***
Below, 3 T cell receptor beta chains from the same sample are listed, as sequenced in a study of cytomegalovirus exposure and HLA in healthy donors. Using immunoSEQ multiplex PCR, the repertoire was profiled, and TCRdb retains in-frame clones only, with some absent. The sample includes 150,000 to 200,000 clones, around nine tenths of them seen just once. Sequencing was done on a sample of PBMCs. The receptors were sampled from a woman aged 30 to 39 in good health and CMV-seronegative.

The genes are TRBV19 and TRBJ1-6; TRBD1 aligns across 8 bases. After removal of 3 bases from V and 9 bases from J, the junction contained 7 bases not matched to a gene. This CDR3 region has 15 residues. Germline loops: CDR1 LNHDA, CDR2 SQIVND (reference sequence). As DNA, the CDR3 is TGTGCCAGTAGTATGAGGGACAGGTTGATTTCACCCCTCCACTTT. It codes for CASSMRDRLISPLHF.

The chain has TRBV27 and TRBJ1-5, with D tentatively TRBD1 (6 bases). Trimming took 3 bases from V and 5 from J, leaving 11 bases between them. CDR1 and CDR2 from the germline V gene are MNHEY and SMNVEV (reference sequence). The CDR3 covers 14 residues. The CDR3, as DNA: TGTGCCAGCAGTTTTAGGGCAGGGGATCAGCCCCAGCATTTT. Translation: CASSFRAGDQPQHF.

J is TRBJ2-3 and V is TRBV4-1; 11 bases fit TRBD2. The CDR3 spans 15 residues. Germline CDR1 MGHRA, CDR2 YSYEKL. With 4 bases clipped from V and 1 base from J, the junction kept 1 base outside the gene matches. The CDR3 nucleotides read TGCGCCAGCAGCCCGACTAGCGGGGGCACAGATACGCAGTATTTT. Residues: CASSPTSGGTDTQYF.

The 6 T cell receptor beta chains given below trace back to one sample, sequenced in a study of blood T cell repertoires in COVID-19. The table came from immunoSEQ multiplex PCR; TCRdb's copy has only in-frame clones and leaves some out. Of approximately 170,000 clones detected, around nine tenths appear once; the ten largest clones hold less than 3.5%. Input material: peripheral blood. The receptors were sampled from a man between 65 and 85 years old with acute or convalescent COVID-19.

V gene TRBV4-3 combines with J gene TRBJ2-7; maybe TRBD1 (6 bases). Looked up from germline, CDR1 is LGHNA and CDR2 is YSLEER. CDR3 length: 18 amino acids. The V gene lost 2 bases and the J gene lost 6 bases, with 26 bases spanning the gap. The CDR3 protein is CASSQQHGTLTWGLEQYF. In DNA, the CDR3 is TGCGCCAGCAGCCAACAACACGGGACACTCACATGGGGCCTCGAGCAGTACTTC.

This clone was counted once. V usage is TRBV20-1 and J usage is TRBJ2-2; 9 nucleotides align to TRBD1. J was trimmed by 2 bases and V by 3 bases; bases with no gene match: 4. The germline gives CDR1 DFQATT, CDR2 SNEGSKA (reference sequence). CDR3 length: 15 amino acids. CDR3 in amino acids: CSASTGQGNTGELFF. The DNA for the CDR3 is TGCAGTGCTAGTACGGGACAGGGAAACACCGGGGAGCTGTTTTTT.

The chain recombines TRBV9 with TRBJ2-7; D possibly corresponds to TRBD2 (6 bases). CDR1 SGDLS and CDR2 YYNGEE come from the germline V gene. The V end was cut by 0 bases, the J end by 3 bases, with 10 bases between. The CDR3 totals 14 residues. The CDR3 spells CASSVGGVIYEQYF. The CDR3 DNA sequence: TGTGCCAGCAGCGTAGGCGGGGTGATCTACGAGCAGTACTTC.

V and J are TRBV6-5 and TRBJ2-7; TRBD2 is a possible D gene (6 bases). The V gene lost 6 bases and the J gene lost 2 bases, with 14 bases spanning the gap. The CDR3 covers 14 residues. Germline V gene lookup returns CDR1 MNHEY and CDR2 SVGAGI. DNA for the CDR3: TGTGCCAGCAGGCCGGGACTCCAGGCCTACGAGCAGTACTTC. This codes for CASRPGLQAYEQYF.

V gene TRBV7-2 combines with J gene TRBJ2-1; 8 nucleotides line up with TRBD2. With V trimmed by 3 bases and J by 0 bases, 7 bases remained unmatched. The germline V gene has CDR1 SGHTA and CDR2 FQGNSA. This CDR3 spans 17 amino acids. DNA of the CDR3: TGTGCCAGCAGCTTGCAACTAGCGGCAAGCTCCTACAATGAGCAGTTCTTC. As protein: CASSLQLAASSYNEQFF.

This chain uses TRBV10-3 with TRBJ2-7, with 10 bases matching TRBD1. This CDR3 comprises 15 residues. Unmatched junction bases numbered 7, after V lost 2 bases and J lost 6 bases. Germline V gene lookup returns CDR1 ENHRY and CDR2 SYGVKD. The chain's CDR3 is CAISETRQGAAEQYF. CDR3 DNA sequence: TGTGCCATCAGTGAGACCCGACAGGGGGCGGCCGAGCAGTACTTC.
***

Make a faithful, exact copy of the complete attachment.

Below, 3 T cell receptor beta chains from the same sample are listed, as sequenced in a study of cytomegalovirus exposure and HLA in healthy donors. Using immunoSEQ multiplex PCR, the repertoire was profiled, and TCRdb retains in-frame clones only, with some absent. The sample includes 150,000 to 200,000 clones, around nine tenths of them seen just once. Sequencing was done on a sample of PBMCs. The receptors were sampled from a woman aged 30 to 39 in good health and CMV-seronegative.

The genes are TRBV19 and TRBJ1-6; TRBD1 aligns across 8 bases. After removal of 3 bases from V and 9 bases from J, the junction contained 7 bases not matched to a gene. This CDR3 region has 15 residues. Germline loops: CDR1 LNHDA, CDR2 SQIVND (reference sequence). As DNA, the CDR3 is TGTGCCAGTAGTATGAGGGACAGGTTGATTTCACCCCTCCACTTT. It codes for CASSMRDRLISPLHF.

The chain has TRBV27 and TRBJ1-5, with D tentatively TRBD1 (6 bases). Trimming took 3 bases from V and 5 from J, leaving 11 bases between them. CDR1 and CDR2 from the germline V gene are MNHEY and SMNVEV (reference sequence). The CDR3 covers 14 residues. The CDR3, as DNA: TGTGCCAGCAGTTTTAGGGCAGGGGATCAGCCCCAGCATTTT. Translation: CASSFRAGDQPQHF.

J is TRBJ2-3 and V is TRBV4-1; 11 bases fit TRBD2. The CDR3 spans 15 residues. Germline CDR1 MGHRA, CDR2 YSYEKL. With 4 bases clipped from V and 1 base from J, the junction kept 1 base outside the gene matches. The CDR3 nucleotides read TGCGCCAGCAGCCCGACTAGCGGGGGCACAGATACGCAGTATTTT. Residues: CASSPTSGGTDTQYF.

The 6 T cell receptor beta chains given below trace back to one sample, sequenced in a study of blood T cell repertoires in COVID-19. The table came from immunoSEQ multiplex PCR; TCRdb's copy has only in-frame clones and leaves some out. Of approximately 170,000 clones detected, around nine tenths appear once; the ten largest clones hold less than 3.5%. Input material: peripheral blood. The receptors were sampled from a man between 65 and 85 years old with acute or convalescent COVID-19.

V gene TRBV4-3 combines with J gene TRBJ2-7; maybe TRBD1 (6 bases). Looked up from germline, CDR1 is LGHNA and CDR2 is YSLEER. CDR3 length: 18 amino acids. The V gene lost 2 bases and the J gene lost 6 bases, with 26 bases spanning the gap. The CDR3 protein is CASSQQHGTLTWGLEQYF. In DNA, the CDR3 is TGCGCCAGCAGCCAACAACACGGGACACTCACATGGGGCCTCGAGCAGTACTTC.

This clone was counted once. V usage is TRBV20-1 and J usage is TRBJ2-2; 9 nucleotides align to TRBD1. J was trimmed by 2 bases and V by 3 bases; bases with no gene match: 4. The germline gives CDR1 DFQATT, CDR2 SNEGSKA (reference sequence). CDR3 length: 15 amino acids. CDR3 in amino acids: CSASTGQGNTGELFF. The DNA for the CDR3 is TGCAGTGCTAGTACGGGACAGGGAAACACCGGGGAGCTGTTTTTT.

The chain recombines TRBV9 with TRBJ2-7; D possibly corresponds to TRBD2 (6 bases). CDR1 SGDLS and CDR2 YYNGEE come from the germline V gene. The V end was cut by 0 bases, the J end by 3 bases, with 10 bases between. The CDR3 totals 14 residues. The CDR3 spells CASSVGGVIYEQYF. The CDR3 DNA sequence: TGTGCCAGCAGCGTAGGCGGGGTGATCTACGAGCAGTACTTC.

V and J are TRBV6-5 and TRBJ2-7; TRBD2 is a possible D gene (6 bases). The V gene lost 6 bases and the J gene lost 2 bases, with 14 bases spanning the gap. The CDR3 covers 14 residues. Germline V gene lookup returns CDR1 MNHEY and CDR2 SVGAGI. DNA for the CDR3: TGTGCCAGCAGGCCGGGACTCCAGGCCTACGAGCAGTACTTC. This codes for CASRPGLQAYEQYF.

V gene TRBV7-2 combines with J gene TRBJ2-1; 8 nucleotides line up with TRBD2. With V trimmed by 3 bases and J by 0 bases, 7 bases remained unmatched. The germline V gene has CDR1 SGHTA and CDR2 FQGNSA. This CDR3 spans 17 amino acids. DNA of the CDR3: TGTGCCAGCAGCTTGCAACTAGCGGCAAGCTCCTACAATGAGCAGTTCTTC. As protein: CASSLQLAASSYNEQFF.

This chain uses TRBV10-3 with TRBJ2-7, with 10 bases matching TRBD1. This CDR3 comprises 15 residues. Unmatched junction bases numbered 7, after V lost 2 bases and J lost 6 bases. Germline V gene lookup returns CDR1 ENHRY and CDR2 SYGVKD. The chain's CDR3 is CAISETRQGAAEQYF. CDR3 DNA sequence: TGTGCCATCAGTGAGACCCGACAGGGGGCGGCCGAGCAGTACTTC.